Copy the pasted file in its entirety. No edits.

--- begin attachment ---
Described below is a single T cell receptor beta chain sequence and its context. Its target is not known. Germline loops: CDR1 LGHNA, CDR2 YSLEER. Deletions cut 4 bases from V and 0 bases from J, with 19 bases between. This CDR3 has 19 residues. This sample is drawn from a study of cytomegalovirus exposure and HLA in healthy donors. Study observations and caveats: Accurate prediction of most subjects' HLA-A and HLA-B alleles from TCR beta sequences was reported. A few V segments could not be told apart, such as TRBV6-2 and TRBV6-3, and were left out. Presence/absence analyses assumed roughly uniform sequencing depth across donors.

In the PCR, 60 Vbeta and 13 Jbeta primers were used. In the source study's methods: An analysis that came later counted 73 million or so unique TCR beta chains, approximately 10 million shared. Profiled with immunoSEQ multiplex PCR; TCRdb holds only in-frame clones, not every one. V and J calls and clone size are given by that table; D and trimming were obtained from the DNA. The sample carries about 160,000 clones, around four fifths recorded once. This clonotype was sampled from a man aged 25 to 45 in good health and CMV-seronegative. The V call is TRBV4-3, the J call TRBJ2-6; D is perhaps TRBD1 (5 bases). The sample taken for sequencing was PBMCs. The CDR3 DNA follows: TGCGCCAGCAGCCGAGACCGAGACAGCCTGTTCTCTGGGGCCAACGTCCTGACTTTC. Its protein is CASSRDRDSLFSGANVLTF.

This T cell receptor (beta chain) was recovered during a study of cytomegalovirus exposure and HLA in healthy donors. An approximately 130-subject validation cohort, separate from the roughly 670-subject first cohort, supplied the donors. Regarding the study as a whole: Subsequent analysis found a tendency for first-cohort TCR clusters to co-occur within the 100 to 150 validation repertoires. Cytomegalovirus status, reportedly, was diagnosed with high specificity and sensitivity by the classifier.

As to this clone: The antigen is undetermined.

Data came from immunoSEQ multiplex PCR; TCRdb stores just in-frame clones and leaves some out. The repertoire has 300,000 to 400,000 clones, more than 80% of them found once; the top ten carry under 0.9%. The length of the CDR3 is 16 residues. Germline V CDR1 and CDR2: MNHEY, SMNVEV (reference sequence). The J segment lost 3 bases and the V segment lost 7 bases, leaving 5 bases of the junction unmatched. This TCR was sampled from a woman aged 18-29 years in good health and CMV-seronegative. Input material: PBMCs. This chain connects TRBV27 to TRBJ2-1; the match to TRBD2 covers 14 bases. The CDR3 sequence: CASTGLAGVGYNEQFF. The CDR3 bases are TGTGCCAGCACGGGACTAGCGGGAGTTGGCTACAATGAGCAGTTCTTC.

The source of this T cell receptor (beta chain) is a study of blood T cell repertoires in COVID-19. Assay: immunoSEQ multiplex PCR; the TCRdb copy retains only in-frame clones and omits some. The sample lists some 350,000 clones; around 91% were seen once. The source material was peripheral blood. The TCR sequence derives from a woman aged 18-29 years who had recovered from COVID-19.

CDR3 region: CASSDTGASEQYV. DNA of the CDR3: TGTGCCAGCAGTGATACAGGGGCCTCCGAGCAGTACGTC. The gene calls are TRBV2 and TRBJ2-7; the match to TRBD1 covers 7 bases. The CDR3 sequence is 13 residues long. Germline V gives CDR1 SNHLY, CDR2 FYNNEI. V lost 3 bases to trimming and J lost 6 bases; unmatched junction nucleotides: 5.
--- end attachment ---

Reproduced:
Described below is a single T cell receptor beta chain sequence and its context. Its target is not known. Germline loops: CDR1 LGHNA, CDR2 YSLEER. Deletions cut 4 bases from V and 0 bases from J, with 19 bases between. This CDR3 has 19 residues. This sample is drawn from a study of cytomegalovirus exposure and HLA in healthy donors. Study observations and caveats: Accurate prediction of most subjects' HLA-A and HLA-B alleles from TCR beta sequences was reported. A few V segments could not be told apart, such as TRBV6-2 and TRBV6-3, and were left out. Presence/absence analyses assumed roughly uniform sequencing depth across donors.

In the PCR, 60 Vbeta and 13 Jbeta primers were used. In the source study's methods: An analysis that came later counted 73 million or so unique TCR beta chains, approximately 10 million shared. Profiled with immunoSEQ multiplex PCR; TCRdb holds only in-frame clones, not every one. V and J calls and clone size are given by that table; D and trimming were obtained from the DNA. The sample carries about 160,000 clones, around four fifths recorded once. This clonotype was sampled from a man aged 25 to 45 in good health and CMV-seronegative. The V call is TRBV4-3, the J call TRBJ2-6; D is perhaps TRBD1 (5 bases). The sample taken for sequencing was PBMCs. The CDR3 DNA follows: TGCGCCAGCAGCCGAGACCGAGACAGCCTGTTCTCTGGGGCCAACGTCCTGACTTTC. Its protein is CASSRDRDSLFSGANVLTF.

This T cell receptor (beta chain) was recovered during a study of cytomegalovirus exposure and HLA in healthy donors. An approximately 130-subject validation cohort, separate from the roughly 670-subject first cohort, supplied the donors. Regarding the study as a whole: Subsequent analysis found a tendency for first-cohort TCR clusters to co-occur within the 100 to 150 validation repertoires. Cytomegalovirus status, reportedly, was diagnosed with high specificity and sensitivity by the classifier.

As to this clone: The antigen is undetermined.

Data came from immunoSEQ multiplex PCR; TCRdb stores just in-frame clones and leaves some out. The repertoire has 300,000 to 400,000 clones, more than 80% of them found once; the top ten carry under 0.9%. The length of the CDR3 is 16 residues. Germline V CDR1 and CDR2: MNHEY, SMNVEV (reference sequence). The J segment lost 3 bases and the V segment lost 7 bases, leaving 5 bases of the junction unmatched. This TCR was sampled from a woman aged 18-29 years in good health and CMV-seronegative. Input material: PBMCs. This chain connects TRBV27 to TRBJ2-1; the match to TRBD2 covers 14 bases. The CDR3 sequence: CASTGLAGVGYNEQFF. The CDR3 bases are TGTGCCAGCACGGGACTAGCGGGAGTTGGCTACAATGAGCAGTTCTTC.

The source of this T cell receptor (beta chain) is a study of blood T cell repertoires in COVID-19. Assay: immunoSEQ multiplex PCR; the TCRdb copy retains only in-frame clones and omits some. The sample lists some 350,000 clones; around 91% were seen once. The source material was peripheral blood. The TCR sequence derives from a woman aged 18-29 years who had recovered from COVID-19.

CDR3 region: CASSDTGASEQYV. DNA of the CDR3: TGTGCCAGCAGTGATACAGGGGCCTCCGAGCAGTACGTC. The gene calls are TRBV2 and TRBJ2-7; the match to TRBD1 covers 7 bases. The CDR3 sequence is 13 residues long. Germline V gives CDR1 SNHLY, CDR2 FYNNEI. V lost 3 bases to trimming and J lost 6 bases; unmatched junction nucleotides: 5.